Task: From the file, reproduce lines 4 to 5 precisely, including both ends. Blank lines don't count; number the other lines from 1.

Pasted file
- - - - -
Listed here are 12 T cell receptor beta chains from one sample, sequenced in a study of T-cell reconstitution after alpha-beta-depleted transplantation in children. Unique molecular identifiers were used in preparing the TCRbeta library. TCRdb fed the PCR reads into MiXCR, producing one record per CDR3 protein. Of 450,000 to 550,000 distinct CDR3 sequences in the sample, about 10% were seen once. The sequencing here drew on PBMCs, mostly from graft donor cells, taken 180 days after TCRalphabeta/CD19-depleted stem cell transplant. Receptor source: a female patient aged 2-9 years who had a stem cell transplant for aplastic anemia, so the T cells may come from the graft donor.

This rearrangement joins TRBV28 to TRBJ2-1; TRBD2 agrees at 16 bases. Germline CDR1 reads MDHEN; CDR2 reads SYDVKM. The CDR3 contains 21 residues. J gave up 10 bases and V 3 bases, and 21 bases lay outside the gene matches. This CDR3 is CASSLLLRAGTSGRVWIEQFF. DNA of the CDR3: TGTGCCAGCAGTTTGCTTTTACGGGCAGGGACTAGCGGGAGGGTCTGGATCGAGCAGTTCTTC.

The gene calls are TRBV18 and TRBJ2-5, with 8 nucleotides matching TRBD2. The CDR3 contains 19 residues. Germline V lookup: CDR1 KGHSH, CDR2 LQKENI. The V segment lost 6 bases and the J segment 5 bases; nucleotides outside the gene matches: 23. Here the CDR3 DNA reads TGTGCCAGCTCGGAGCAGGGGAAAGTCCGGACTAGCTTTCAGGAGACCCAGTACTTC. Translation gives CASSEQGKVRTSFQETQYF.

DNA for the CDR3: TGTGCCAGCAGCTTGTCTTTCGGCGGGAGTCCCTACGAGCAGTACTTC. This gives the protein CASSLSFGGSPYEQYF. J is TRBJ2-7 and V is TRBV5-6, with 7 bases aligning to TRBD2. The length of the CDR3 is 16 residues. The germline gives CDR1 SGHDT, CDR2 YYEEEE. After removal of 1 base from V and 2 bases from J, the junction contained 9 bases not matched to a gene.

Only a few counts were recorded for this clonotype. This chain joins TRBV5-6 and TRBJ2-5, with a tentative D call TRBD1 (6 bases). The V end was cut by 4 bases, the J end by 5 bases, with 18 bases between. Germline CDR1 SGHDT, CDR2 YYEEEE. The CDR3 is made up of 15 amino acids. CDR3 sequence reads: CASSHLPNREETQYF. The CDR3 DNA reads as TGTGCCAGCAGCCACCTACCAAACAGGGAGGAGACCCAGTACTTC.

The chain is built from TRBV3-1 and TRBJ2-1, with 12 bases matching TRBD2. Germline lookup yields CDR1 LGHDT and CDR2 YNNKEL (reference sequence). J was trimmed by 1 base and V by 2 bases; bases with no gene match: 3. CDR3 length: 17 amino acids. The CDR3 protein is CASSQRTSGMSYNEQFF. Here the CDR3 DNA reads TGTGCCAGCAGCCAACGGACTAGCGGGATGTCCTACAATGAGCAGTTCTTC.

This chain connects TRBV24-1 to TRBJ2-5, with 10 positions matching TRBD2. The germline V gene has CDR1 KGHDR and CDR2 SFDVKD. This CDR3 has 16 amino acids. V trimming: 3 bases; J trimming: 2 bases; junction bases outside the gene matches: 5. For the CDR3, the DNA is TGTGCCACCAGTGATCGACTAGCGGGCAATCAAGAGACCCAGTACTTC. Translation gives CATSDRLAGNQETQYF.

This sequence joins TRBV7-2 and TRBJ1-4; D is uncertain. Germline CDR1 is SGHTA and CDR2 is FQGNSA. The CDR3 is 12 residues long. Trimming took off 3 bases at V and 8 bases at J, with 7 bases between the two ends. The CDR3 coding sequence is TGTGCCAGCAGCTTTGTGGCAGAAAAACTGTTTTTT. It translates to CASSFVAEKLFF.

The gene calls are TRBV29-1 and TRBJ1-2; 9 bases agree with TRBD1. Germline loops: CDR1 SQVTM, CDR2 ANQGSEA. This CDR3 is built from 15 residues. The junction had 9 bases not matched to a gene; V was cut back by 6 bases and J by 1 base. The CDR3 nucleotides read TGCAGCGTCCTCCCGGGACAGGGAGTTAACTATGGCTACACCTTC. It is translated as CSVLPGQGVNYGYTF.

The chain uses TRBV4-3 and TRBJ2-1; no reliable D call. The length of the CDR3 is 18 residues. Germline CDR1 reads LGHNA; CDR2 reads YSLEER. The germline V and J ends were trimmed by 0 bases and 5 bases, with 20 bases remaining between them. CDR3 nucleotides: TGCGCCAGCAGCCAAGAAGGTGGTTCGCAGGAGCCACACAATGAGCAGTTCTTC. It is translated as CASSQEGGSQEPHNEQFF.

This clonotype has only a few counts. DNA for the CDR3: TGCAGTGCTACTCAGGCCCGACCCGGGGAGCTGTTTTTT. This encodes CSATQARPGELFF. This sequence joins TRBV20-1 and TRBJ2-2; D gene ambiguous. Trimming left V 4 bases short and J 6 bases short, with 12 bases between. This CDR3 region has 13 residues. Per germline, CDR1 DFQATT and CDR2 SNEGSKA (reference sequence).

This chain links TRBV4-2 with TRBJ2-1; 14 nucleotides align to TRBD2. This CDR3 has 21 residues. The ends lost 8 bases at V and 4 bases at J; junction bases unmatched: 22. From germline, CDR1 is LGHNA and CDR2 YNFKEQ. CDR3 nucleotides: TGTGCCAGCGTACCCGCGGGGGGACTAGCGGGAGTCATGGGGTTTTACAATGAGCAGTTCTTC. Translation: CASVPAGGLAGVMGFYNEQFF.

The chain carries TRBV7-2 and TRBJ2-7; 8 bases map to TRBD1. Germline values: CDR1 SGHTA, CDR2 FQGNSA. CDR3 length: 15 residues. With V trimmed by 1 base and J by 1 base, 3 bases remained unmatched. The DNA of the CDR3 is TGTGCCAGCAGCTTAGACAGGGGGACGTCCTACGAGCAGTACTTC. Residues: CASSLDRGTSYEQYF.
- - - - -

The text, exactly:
DNA for the CDR3: TGTGCCAGCAGCTTGTCTTTCGGCGGGAGTCCCTACGAGCAGTACTTC. This gives the protein CASSLSFGGSPYEQYF. J is TRBJ2-7 and V is TRBV5-6, with 7 bases aligning to TRBD2. The length of the CDR3 is 16 residues. The germline gives CDR1 SGHDT, CDR2 YYEEEE. After removal of 1 base from V and 2 bases from J, the junction contained 9 bases not matched to a gene.

Only a few counts were recorded for this clonotype. This chain joins TRBV5-6 and TRBJ2-5, with a tentative D call TRBD1 (6 bases). The V end was cut by 4 bases, the J end by 5 bases, with 18 bases between. Germline CDR1 SGHDT, CDR2 YYEEEE. The CDR3 is made up of 15 amino acids. CDR3 sequence reads: CASSHLPNREETQYF. The CDR3 DNA reads as TGTGCCAGCAGCCACCTACCAAACAGGGAGGAGACCCAGTACTTC.